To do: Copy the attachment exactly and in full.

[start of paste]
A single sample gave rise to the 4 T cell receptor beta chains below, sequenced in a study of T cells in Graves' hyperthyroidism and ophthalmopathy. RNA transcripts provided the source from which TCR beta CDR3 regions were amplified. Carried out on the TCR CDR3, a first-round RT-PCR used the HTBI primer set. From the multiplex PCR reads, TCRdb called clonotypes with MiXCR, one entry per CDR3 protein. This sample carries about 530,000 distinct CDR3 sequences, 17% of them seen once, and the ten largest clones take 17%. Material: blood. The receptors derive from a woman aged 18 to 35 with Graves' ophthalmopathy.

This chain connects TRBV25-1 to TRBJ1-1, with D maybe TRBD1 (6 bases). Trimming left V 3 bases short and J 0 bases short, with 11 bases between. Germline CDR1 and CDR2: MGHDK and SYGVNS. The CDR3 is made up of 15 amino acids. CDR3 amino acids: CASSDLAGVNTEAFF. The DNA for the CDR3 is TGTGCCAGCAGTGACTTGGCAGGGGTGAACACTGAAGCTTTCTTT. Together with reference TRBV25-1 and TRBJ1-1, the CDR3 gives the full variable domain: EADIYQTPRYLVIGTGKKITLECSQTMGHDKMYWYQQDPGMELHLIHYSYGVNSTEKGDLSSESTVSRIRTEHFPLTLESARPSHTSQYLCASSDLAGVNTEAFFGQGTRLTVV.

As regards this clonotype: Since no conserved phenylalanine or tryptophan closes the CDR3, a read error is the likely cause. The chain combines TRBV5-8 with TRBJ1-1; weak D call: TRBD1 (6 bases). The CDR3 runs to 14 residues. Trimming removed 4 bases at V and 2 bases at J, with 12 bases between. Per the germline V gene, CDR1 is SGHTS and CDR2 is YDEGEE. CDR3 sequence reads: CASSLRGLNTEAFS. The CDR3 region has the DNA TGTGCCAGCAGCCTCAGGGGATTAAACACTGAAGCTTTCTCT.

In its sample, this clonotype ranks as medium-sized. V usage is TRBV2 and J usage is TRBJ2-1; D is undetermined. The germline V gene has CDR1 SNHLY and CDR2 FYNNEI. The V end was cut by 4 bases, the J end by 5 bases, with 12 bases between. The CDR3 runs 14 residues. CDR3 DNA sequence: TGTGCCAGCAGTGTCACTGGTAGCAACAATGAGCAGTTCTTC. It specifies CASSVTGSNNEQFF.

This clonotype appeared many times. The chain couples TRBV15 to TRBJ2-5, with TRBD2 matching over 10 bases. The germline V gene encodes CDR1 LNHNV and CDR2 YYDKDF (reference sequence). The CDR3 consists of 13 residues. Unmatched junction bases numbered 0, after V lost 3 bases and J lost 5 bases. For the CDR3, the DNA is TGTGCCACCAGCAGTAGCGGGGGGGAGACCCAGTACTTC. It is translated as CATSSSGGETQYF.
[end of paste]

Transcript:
A single sample gave rise to the 4 T cell receptor beta chains below, sequenced in a study of T cells in Graves' hyperthyroidism and ophthalmopathy. RNA transcripts provided the source from which TCR beta CDR3 regions were amplified. Carried out on the TCR CDR3, a first-round RT-PCR used the HTBI primer set. From the multiplex PCR reads, TCRdb called clonotypes with MiXCR, one entry per CDR3 protein. This sample carries about 530,000 distinct CDR3 sequences, 17% of them seen once, and the ten largest clones take 17%. Material: blood. The receptors derive from a woman aged 18 to 35 with Graves' ophthalmopathy.

This chain connects TRBV25-1 to TRBJ1-1, with D maybe TRBD1 (6 bases). Trimming left V 3 bases short and J 0 bases short, with 11 bases between. Germline CDR1 and CDR2: MGHDK and SYGVNS. The CDR3 is made up of 15 amino acids. CDR3 amino acids: CASSDLAGVNTEAFF. The DNA for the CDR3 is TGTGCCAGCAGTGACTTGGCAGGGGTGAACACTGAAGCTTTCTTT. Together with reference TRBV25-1 and TRBJ1-1, the CDR3 gives the full variable domain: EADIYQTPRYLVIGTGKKITLECSQTMGHDKMYWYQQDPGMELHLIHYSYGVNSTEKGDLSSESTVSRIRTEHFPLTLESARPSHTSQYLCASSDLAGVNTEAFFGQGTRLTVV.

As regards this clonotype: Since no conserved phenylalanine or tryptophan closes the CDR3, a read error is the likely cause. The chain combines TRBV5-8 with TRBJ1-1; weak D call: TRBD1 (6 bases). The CDR3 runs to 14 residues. Trimming removed 4 bases at V and 2 bases at J, with 12 bases between. Per the germline V gene, CDR1 is SGHTS and CDR2 is YDEGEE. CDR3 sequence reads: CASSLRGLNTEAFS. The CDR3 region has the DNA TGTGCCAGCAGCCTCAGGGGATTAAACACTGAAGCTTTCTCT.

In its sample, this clonotype ranks as medium-sized. V usage is TRBV2 and J usage is TRBJ2-1; D is undetermined. The germline V gene has CDR1 SNHLY and CDR2 FYNNEI. The V end was cut by 4 bases, the J end by 5 bases, with 12 bases between. The CDR3 runs 14 residues. CDR3 DNA sequence: TGTGCCAGCAGTGTCACTGGTAGCAACAATGAGCAGTTCTTC. It specifies CASSVTGSNNEQFF.

This clonotype appeared many times. The chain couples TRBV15 to TRBJ2-5, with TRBD2 matching over 10 bases. The germline V gene encodes CDR1 LNHNV and CDR2 YYDKDF (reference sequence). The CDR3 consists of 13 residues. Unmatched junction bases numbered 0, after V lost 3 bases and J lost 5 bases. For the CDR3, the DNA is TGTGCCACCAGCAGTAGCGGGGGGGAGACCCAGTACTTC. It is translated as CATSSSGGETQYF.